Practitioners’ Viewpoints of Competencies for Entry-level Interior Designers

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Siriporn Kobnithikulwong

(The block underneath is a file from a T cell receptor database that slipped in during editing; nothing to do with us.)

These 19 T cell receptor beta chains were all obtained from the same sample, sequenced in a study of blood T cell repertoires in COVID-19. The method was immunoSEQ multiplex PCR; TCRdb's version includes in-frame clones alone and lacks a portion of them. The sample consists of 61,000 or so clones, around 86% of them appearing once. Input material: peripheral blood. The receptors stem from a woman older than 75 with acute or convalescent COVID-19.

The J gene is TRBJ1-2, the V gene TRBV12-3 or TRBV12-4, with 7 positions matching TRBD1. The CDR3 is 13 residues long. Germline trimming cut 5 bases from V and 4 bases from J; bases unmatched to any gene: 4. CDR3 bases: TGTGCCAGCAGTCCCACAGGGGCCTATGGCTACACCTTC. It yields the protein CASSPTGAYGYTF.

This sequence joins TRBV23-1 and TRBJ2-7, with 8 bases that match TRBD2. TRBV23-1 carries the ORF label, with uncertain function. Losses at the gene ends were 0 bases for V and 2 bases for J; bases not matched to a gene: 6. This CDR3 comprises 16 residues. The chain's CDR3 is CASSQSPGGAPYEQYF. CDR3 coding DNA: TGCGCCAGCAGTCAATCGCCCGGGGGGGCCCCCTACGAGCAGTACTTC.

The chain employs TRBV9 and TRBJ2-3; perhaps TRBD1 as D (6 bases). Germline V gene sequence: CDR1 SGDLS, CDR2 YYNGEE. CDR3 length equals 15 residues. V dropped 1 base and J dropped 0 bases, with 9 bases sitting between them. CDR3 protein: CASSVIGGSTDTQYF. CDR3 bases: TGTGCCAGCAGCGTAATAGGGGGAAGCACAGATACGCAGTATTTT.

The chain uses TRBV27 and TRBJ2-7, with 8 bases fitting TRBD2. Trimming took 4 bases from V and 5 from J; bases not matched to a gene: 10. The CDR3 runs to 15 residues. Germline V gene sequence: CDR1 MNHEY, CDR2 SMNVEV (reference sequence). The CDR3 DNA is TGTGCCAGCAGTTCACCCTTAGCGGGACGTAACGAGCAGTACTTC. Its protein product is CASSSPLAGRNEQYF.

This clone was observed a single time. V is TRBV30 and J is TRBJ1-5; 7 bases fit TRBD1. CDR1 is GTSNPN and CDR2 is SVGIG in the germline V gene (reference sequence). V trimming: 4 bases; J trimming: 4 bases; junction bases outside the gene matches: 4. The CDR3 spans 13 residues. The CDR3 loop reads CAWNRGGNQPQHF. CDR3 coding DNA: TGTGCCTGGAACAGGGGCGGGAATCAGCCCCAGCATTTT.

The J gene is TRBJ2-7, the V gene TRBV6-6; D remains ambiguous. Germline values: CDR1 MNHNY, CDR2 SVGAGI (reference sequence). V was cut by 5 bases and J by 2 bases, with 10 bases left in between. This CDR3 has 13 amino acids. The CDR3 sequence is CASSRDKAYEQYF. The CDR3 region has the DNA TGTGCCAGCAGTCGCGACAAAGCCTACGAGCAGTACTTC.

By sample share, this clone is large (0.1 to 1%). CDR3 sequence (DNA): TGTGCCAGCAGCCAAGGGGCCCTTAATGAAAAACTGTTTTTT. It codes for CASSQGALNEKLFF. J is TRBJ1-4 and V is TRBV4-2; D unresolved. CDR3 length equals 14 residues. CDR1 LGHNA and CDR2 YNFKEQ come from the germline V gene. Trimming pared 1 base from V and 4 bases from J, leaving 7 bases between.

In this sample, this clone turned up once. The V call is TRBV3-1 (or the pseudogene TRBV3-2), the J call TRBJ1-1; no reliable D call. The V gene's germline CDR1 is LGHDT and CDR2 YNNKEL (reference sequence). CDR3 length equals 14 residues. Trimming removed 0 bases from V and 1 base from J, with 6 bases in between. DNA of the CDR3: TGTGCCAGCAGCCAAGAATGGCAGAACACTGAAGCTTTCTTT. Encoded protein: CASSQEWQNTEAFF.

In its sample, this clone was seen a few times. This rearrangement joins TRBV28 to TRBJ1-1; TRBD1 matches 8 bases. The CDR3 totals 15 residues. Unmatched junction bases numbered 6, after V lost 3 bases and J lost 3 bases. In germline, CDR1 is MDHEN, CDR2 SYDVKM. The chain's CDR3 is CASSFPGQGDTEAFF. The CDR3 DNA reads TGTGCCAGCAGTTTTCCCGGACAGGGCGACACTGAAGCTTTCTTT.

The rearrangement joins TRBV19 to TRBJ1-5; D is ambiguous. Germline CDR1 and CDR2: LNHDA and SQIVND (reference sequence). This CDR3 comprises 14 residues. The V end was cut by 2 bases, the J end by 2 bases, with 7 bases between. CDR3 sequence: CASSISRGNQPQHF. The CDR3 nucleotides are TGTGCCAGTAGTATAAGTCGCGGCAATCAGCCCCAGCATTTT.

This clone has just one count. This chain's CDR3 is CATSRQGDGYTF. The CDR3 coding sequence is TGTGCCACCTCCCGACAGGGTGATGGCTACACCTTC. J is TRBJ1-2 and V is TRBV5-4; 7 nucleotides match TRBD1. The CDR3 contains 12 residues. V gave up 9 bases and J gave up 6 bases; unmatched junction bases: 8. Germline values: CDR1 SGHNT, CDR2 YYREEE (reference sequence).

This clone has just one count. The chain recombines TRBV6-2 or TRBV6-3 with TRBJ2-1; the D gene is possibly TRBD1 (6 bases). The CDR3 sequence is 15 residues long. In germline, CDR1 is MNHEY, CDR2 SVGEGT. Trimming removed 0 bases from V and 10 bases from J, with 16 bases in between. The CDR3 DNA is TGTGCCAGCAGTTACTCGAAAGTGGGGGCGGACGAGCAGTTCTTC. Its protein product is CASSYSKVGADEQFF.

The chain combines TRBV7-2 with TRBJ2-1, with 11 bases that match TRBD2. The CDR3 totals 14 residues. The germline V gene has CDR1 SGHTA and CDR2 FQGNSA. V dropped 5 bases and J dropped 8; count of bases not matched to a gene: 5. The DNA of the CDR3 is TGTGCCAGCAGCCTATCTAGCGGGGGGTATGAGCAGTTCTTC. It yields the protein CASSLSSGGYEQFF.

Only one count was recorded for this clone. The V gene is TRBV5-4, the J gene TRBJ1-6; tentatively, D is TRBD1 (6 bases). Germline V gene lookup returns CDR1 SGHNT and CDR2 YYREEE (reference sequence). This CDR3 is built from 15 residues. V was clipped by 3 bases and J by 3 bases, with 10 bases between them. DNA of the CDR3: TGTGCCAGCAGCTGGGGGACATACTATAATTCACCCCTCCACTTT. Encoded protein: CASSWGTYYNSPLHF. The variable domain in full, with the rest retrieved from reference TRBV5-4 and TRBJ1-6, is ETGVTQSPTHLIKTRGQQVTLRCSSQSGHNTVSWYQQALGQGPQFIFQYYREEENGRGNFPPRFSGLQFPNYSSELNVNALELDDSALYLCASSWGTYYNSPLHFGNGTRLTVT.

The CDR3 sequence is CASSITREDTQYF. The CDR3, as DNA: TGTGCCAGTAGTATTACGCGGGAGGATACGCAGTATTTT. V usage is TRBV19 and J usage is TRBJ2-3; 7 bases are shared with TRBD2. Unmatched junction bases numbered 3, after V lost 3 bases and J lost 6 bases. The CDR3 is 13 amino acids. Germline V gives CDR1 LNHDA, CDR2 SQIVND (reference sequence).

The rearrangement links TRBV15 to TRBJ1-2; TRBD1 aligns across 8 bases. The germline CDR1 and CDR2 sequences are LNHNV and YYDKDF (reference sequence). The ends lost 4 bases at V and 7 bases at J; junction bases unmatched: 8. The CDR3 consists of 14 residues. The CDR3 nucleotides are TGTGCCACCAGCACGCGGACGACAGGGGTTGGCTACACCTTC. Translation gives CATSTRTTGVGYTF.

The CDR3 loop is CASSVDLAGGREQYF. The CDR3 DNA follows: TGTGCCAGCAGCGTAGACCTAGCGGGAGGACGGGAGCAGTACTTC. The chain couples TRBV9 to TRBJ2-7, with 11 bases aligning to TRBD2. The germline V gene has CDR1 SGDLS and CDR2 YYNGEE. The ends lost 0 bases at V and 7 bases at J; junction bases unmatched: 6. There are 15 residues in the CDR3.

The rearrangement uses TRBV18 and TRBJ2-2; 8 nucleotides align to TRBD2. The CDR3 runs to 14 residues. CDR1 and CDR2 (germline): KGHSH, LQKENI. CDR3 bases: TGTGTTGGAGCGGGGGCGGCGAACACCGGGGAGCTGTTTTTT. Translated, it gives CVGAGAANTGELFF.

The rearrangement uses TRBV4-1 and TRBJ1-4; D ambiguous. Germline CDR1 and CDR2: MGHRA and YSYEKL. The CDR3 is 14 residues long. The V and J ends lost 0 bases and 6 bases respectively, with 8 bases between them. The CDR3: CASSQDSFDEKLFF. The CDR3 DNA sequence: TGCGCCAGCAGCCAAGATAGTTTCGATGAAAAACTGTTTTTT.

In the late 20th century, a major alteration of the interior design profession emerged based on its unclear status, which was related to the background in interior decoration and architectural design. The interior design practice was also recognized as more important than earlier. At that time, there were many research works examining necessary competencies for entry-level positions in order to fill in a gap between interior design practice and academic worlds. Presently, the interior design discipline has faced with significant challenges again. Nonetheless, studies related to the young designer’s competencies have disappeared, while the gap between the practice and academic sections has been growing. Thus, the current research aims to connect the mentioned gap by exploring the entry-level interior designer’s competencies based on viewpoints of experienced interior design practitioners. The semi-structured interview was applied to collect data from 21 senior interior designers. All interviews were transcribed and coded into three aspects of the competency, namely 1) abilities and skills, 2) personalities, and 3) strengths and weaknesses. The coded answers were analyzed with the literature review in order to conclude meaningful results. The results reveal that necessary competencies for entry-level interior designers, especially abilities and skills, are mainly influenced by the profession’s background in interior decoration and architectural design. Competencies related to personalities, strengths and weaknesses are primarily correlalted to the individual’s factors. Nonetheless, all three aspects of the competency can be cultivated and trained in the interior design education. The results will provide helpful guidelines to the academic section to develop curricula that are not only corresponded to the practitioner’s viewpoint, but also enhance young interior designers’ potential to progress the profession.


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